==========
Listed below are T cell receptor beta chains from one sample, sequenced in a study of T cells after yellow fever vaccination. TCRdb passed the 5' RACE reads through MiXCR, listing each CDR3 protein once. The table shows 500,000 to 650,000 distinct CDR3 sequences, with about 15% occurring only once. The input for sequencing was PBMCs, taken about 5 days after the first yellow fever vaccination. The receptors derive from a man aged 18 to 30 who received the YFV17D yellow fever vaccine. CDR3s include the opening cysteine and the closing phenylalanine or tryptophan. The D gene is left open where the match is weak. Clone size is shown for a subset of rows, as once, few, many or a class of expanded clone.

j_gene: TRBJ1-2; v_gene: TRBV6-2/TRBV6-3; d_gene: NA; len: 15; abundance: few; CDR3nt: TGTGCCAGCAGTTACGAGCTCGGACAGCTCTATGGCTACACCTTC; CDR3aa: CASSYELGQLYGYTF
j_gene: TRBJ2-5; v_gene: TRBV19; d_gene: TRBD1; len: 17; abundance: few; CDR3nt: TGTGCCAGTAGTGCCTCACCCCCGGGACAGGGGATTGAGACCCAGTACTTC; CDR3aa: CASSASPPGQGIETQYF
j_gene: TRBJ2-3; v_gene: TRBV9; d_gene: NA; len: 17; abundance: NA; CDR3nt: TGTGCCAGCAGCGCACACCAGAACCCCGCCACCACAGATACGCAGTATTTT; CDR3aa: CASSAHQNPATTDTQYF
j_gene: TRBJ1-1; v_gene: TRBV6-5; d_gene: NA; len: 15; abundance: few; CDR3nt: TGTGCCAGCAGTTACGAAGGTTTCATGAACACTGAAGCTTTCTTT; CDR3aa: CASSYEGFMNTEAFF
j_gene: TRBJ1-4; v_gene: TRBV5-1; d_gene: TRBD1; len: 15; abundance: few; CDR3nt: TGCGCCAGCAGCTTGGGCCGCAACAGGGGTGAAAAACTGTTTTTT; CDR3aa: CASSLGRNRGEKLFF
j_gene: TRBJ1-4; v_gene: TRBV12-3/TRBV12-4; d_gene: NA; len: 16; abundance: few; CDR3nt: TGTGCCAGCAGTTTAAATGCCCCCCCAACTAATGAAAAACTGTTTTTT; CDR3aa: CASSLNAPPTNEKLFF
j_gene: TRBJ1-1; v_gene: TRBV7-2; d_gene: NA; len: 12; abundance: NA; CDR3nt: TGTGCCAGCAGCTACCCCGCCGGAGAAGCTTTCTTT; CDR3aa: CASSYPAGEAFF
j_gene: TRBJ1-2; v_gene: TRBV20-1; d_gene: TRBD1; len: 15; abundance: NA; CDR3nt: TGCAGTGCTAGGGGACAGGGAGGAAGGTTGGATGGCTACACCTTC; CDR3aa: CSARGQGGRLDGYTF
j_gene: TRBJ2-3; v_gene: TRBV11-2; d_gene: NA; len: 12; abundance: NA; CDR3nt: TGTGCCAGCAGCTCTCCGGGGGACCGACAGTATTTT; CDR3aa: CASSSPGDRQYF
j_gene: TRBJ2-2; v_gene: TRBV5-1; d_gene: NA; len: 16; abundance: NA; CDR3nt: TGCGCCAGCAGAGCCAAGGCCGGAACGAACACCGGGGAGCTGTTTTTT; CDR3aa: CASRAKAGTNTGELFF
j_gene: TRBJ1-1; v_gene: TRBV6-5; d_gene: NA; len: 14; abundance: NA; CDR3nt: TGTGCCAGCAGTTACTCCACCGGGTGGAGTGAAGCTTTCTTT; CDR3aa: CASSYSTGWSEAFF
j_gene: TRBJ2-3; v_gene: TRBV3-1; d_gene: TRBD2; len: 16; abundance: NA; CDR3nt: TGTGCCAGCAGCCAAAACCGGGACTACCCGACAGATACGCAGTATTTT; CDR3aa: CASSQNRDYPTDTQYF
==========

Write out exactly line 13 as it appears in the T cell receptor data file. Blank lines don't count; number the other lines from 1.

j_gene: TRBJ2-3; v_gene: TRBV3-1; d_gene: TRBD2; len: 16; abundance: NA; CDR3nt: TGTGCCAGCAGCCAAAACCGGGACTACCCGACAGATACGCAGTATTTT; CDR3aa: CASSQNRDYPTDTQYF